Survivors of slave auctions in Libya have described a "total hell" that they wouldn't wish on their "worst enemy" after a recent revelation of a slave trade shocked the international community.
"We were slaves," said Moussa Sanogo, a migrant who flew back to Ivory Coast from Libya this week after surviving regular beatings and forced labor in the fields.
"For the Arabs [Libyan jailers], black-skinned men are nothing but animals -- animals were treated better," said Sanogo, who spent more than four months in Libya trying to get to Italy by boat, as reported by AFP.
He was just one of those who returned home with stories similar to those aired last week by U.S. TV network CNN, which showed an apparent slave auction where black men were presented to North African buyers as potential farmhands and sold off for as little as $400 (340 euros). The video, which the Thomson Reuters Foundation could not independently verify, was the first footage of people being sold, said Mary Fitzgerald, an independent researcher on Libya, according to Reuters.
"It was total hell in Libya," said Maxime Ndong, one of 250 migrants flown back to Cameroon on Tuesday night. "There is a trade in black people there. People who want slaves... come to buy them," he told AFP. "If you resist, they shoot at you. There have been deaths," said Ndong, who spent eight months in Libya.
Young African men bound for Europe are frequently caught in trafficking networks and sold for labor in Libya, where many migrants are detained, tortured, and even killed, according to the U.N. International Organization for Migration (IOM). At least 20,000 migrants are being detained in Libya, which is the main gateway for Africans to reach Europe, according to the IOM.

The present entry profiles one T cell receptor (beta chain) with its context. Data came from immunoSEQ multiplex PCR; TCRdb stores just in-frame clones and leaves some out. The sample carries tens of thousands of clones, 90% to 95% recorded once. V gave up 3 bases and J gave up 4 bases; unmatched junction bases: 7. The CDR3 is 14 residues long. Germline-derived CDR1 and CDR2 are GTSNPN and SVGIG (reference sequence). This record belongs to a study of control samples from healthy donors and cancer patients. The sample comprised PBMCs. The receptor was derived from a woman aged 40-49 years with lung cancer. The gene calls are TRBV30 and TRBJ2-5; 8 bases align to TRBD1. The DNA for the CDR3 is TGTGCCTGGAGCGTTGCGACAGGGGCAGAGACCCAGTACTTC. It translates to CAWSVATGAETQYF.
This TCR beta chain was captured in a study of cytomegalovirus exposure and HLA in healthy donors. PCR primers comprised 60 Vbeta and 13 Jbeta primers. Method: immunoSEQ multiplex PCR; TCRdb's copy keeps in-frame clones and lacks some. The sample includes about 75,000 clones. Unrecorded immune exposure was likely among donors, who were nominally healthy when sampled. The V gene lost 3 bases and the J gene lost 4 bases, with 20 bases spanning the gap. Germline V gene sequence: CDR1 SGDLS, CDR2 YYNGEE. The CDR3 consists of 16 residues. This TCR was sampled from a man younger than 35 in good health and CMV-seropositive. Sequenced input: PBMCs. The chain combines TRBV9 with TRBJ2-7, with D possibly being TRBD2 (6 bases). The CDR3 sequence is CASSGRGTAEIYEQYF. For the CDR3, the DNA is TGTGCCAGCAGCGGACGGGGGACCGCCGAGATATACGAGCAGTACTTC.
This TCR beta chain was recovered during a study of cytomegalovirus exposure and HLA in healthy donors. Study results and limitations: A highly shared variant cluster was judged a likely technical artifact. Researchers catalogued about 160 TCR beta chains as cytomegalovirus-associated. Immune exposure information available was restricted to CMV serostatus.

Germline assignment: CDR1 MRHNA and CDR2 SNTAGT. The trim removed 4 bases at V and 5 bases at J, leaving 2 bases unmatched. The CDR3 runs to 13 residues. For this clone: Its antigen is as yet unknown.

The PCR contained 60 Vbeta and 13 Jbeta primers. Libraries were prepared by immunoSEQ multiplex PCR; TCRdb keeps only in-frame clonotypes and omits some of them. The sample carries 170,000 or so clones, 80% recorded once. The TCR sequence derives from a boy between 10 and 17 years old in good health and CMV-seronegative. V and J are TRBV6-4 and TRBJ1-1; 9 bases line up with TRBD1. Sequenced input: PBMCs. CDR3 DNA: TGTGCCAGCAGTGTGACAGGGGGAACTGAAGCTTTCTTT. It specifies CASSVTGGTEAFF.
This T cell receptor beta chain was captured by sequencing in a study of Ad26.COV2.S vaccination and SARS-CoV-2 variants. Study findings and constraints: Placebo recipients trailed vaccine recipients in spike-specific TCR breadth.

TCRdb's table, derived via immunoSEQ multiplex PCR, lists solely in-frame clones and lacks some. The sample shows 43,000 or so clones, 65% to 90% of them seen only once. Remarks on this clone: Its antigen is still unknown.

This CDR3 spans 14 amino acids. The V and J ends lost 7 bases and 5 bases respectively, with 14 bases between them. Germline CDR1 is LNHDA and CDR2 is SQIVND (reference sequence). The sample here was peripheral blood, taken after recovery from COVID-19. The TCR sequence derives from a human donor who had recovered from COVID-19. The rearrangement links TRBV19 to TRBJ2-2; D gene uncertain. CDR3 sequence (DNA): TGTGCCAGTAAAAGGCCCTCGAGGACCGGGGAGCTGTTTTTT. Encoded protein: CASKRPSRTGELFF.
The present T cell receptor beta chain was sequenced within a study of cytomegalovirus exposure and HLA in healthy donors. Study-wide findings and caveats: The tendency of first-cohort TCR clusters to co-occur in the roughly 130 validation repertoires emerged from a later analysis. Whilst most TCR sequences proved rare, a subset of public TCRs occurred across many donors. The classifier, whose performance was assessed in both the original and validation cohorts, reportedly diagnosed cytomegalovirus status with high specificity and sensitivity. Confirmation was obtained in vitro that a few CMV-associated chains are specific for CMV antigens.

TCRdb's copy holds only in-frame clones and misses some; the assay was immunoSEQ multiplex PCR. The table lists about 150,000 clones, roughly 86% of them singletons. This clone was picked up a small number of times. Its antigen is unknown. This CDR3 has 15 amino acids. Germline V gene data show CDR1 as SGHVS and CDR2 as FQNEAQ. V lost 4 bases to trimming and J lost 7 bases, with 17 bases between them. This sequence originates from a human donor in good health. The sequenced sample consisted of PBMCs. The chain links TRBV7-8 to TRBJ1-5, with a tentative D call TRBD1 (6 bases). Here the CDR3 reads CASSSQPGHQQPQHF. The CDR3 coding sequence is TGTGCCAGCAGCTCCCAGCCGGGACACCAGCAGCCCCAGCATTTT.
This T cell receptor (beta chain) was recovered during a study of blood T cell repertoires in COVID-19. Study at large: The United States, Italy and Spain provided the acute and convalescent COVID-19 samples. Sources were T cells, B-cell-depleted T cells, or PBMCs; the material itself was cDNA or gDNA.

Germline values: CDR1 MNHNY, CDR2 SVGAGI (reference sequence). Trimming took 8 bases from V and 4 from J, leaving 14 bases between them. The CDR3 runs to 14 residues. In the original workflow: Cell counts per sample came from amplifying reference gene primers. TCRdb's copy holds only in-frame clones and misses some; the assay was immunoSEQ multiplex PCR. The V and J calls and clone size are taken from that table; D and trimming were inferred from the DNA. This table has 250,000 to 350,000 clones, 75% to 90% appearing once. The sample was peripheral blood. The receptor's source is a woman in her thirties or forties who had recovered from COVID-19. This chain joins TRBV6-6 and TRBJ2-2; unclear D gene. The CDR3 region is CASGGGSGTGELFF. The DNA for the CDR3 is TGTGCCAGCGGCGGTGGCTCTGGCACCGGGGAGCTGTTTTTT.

The president of the U.N. General Assembly said on Twitter he was "appalled" by the reports of slave auctions, and the African Union called for an immediate end to the practice.
Protesters gathered outside the Libyan embassies in Paris and in African capitals including Bamako, Mali and Conakry, Guinea over the weekend and on Monday, according to local news reports. A protest is planned in London later this week. Many Libyans used the hashtag #LibyansAgainstSlavery on Facebook and Twitter, expressing horror and disapproval.
"People are rightfully outraged, but don't hold your breath that anything real is going to happen," Human Rights Watch (HRW) researcher Hanan Salah told the Thomson Reuters Foundation.
Libya, the oil-rich North African country, descended into chaos after Western intervention, and parts of it have become a bastion for Daesh, giving the militants a new base even as its territory in Syria and Iraq shrinks under constant assault. Five years after Libyan leader Moammar Gadhafi was toppled by NATO intervention, the country has become the main jump-off point for migrants heading for Europe, and the breeding ground for militants as there is no security or stability left in the war-torn country.